The international handbook of competition
Basedow (1995, s. 91 at n. 530 seq.); see also the more recent agreement of 17.6.1999 between the EC and Canada, OJEC 1999 L 175/49. See Art. V, s. 2 of the Agreement of 17.6.1999 between the EC and Canada, OJEC 1999 L 175/49, at n. 35. Agreement between the European Communities and the Government of the United States of America on the application of positive comity principles on the enforcement of their competition laws of 4 June 1998, OJEC 1998 L 173/28. See Hague Conference on Private International Law (s.d.). See Art. VI of the Agreement of 17.6.1999 between the EC and Canada, OJEC 1999 L 175/49, at n. 37. Report from the Commission to the Council and the European Parliament on the application of the agreements between the European Communities and the Government of the United States of America and the Government of Canada regarding the application of their competition laws – 1. January 2000 to 31 December 2000, COM (2002) 45 final, no. 1.5. The follow-up report for the year 2001 does not refer to further applications, cf. COM (2002) 505 final of 17 September 2002. See von Hayek (1969). See Streit (1996, pp. 522, 527), Donges (1990, p. 178). See Freytag and Zimmermann (1998), Hauser and Schöne (1994). For the reasons, see Basedow (1998, p. 55). Cf. Möschel (1989, p. 462), Griffin (1997, p. 41), Wood (1995, p. 1297), Jackson (1994, p. 196), Hauser and Schöne (1994, p. 218). These subjects are also mentioned in European Commission (1995, p. 22, sub. 3.2); see also Basedow and Pankoke (2002, p. 55) on the basis of 15 national and regional reports; on resale price maintenance see Immenga (1996, p. 35, sub. III) and, to a similar effect, Matsushita (1995, p. 113) and Immenga (1996, p. 602). To a similar effect, see Draft International Antitrust Code in Antitrust & Trade Regulation Report (1993); Immenga (1996, p. 601). ‘United Nations Convention on Contracts for the International Sale of Goods Done at Vienna on 10 April 1981’, International Legal Material 19 (1983, 668). Convention for the Unification of Certain Rules Relating to the International Carriage by Air Done at Warsaw on 12 October 1929, L.N.T.S. 137, p.11 seq. as amended by The Hague Protocol Done on 28 September 1955, U.N.T.S. 478, p. 371 seq. See the papers collected in Everling and Roth (1997). Council Directive 93/13/EEC of 5 April 1993 on unfair terms in consumer contracts, OJEC 1993 L 95/29; see art. 8. Agreement on Trade-Related Aspects of Intellectual Property Rights, OJEC 1994 L 336/213. Cf. Protocol of 18 August 1988 to the Australia–New Zealand Closer Economic Relations – Trade Agreement on Acceleration of Free Trade in Goods, Australia Treaty Series 1988 no. 18, see Art. 4; cf. also Basedow (1998, p. 43). On the step-by-step liberalization of international trade in the framework of GATT (the General Agreement on Tariffs and Trade), see Petersmann (1981, s. 5, 23–5). ‘United Nations Convention on Contracts for the International Sale of Goods Done at Vienna on 10 April 1981’, International Legal Material 19 (1983, 668). Convention for the Unification of Certain Rules Relating to the International Carriage by Air Done at Warsaw on 12 October 1929, L.N.T.S. 137, p.11 seq. as amended by The Hague Protocol Done on 28 September 1955, U.N.T.S. 478, p. 371. The Draft International Antitrust Code is published in Antitrust & Trade Regulation Report (BNA) 64 (1993), Special Supplement no. 1628 of 19 August 1993; see also Basedow (1998, pp. 70, 142) and Fikentscher and Heinemann (1994).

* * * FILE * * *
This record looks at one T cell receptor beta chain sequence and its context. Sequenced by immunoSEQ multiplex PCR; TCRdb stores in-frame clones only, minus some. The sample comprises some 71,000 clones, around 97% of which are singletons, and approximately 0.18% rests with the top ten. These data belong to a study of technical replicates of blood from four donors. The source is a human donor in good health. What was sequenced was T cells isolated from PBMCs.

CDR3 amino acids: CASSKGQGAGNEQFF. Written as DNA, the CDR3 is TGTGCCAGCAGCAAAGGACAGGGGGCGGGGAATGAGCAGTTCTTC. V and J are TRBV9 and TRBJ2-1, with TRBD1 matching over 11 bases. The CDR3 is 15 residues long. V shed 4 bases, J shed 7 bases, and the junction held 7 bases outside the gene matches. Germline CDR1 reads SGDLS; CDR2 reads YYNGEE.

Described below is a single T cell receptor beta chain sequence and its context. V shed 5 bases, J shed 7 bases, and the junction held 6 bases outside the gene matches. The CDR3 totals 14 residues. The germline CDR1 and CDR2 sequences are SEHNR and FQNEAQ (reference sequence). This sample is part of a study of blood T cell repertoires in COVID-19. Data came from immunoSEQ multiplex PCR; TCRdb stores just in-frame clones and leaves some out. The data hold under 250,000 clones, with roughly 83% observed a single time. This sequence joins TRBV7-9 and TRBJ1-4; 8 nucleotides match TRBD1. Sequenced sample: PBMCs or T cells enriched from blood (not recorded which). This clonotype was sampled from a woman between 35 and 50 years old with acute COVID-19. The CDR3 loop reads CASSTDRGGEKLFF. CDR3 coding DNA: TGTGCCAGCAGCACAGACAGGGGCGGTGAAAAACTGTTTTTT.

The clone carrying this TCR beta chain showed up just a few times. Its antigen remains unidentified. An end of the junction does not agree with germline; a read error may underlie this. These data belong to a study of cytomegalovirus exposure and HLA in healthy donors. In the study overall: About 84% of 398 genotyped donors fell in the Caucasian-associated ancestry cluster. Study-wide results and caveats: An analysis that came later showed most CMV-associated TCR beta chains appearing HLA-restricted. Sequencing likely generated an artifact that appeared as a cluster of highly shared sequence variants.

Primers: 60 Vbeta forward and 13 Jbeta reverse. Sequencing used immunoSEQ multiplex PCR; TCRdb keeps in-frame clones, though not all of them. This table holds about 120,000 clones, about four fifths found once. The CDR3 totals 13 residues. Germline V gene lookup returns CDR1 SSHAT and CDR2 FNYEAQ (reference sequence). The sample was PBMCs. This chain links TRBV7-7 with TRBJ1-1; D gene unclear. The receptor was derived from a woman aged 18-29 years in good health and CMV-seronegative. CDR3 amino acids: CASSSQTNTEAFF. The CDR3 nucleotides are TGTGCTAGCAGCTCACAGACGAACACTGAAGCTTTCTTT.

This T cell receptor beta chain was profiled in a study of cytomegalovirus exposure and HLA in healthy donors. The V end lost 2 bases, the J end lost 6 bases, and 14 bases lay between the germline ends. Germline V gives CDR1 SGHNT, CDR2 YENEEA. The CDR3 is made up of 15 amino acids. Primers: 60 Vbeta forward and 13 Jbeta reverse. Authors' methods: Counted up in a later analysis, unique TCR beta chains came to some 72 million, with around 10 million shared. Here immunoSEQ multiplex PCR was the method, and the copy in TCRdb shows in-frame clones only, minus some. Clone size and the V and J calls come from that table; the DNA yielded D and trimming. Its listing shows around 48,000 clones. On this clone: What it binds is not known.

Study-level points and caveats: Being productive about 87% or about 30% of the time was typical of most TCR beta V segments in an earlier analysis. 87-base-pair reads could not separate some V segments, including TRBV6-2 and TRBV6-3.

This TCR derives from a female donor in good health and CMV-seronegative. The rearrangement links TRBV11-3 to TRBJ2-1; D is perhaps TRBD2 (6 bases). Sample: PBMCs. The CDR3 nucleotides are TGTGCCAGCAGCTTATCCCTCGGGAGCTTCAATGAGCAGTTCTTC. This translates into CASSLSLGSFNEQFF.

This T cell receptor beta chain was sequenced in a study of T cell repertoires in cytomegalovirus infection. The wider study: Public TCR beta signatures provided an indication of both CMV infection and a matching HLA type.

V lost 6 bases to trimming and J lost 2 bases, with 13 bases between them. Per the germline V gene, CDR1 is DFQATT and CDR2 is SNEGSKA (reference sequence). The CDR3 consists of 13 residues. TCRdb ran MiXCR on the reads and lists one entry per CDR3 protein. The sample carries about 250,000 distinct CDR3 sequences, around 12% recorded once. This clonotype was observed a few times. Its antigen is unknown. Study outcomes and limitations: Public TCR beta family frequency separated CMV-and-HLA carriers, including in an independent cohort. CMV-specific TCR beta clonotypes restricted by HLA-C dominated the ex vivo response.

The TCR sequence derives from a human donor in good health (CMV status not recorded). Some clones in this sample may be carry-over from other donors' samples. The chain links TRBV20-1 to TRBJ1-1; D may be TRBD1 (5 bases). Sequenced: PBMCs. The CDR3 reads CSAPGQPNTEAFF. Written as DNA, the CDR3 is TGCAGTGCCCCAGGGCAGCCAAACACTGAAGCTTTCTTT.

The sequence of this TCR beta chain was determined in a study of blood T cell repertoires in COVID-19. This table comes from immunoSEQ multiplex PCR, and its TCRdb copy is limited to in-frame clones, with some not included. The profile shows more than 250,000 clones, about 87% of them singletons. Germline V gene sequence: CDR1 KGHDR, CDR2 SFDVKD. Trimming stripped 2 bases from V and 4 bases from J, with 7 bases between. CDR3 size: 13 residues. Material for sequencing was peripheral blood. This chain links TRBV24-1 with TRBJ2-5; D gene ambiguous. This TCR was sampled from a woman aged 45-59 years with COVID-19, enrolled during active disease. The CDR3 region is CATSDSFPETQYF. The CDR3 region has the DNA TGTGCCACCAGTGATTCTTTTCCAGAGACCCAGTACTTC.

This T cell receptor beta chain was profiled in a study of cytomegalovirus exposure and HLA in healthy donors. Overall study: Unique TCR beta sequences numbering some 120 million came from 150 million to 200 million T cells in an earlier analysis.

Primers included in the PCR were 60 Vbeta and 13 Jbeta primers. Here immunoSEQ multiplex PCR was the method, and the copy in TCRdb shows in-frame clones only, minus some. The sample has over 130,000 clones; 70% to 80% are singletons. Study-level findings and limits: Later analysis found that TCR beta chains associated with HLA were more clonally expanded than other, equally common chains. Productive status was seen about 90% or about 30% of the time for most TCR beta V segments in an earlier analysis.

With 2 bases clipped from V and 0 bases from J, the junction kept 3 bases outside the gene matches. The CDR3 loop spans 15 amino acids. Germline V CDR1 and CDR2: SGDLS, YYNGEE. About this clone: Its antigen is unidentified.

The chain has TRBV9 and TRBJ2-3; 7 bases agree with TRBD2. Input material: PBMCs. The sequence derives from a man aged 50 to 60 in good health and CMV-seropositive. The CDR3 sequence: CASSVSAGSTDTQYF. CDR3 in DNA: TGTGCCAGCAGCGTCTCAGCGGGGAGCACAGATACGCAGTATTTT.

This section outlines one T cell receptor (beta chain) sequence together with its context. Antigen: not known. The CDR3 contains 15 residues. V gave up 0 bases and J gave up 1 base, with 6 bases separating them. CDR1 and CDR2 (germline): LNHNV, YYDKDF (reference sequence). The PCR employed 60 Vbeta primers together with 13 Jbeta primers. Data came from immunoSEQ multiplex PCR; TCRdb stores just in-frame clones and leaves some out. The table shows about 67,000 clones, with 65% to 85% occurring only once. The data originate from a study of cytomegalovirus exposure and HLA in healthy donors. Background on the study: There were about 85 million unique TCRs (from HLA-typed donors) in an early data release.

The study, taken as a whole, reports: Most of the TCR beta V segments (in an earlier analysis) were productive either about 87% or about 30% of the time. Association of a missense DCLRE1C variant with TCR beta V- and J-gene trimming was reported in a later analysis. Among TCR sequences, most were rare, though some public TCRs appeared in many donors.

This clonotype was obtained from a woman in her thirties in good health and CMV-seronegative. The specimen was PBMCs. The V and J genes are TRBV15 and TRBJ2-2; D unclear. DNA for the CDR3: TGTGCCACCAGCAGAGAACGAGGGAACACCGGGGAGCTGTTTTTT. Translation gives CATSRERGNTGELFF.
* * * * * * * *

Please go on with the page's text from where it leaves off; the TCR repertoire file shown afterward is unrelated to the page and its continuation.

29. 30. 31. 32. 33.

34. 35. 36. 37. 38. 39.

40. 41. 42. 43. 44. 45. 46. 47. 48. 49. 50.

American Law Institute (1987): Restatement of the Law, Third Foreign Relations Law of the United States, St. Paul, Minnesota.

Competition policy in a globalized economy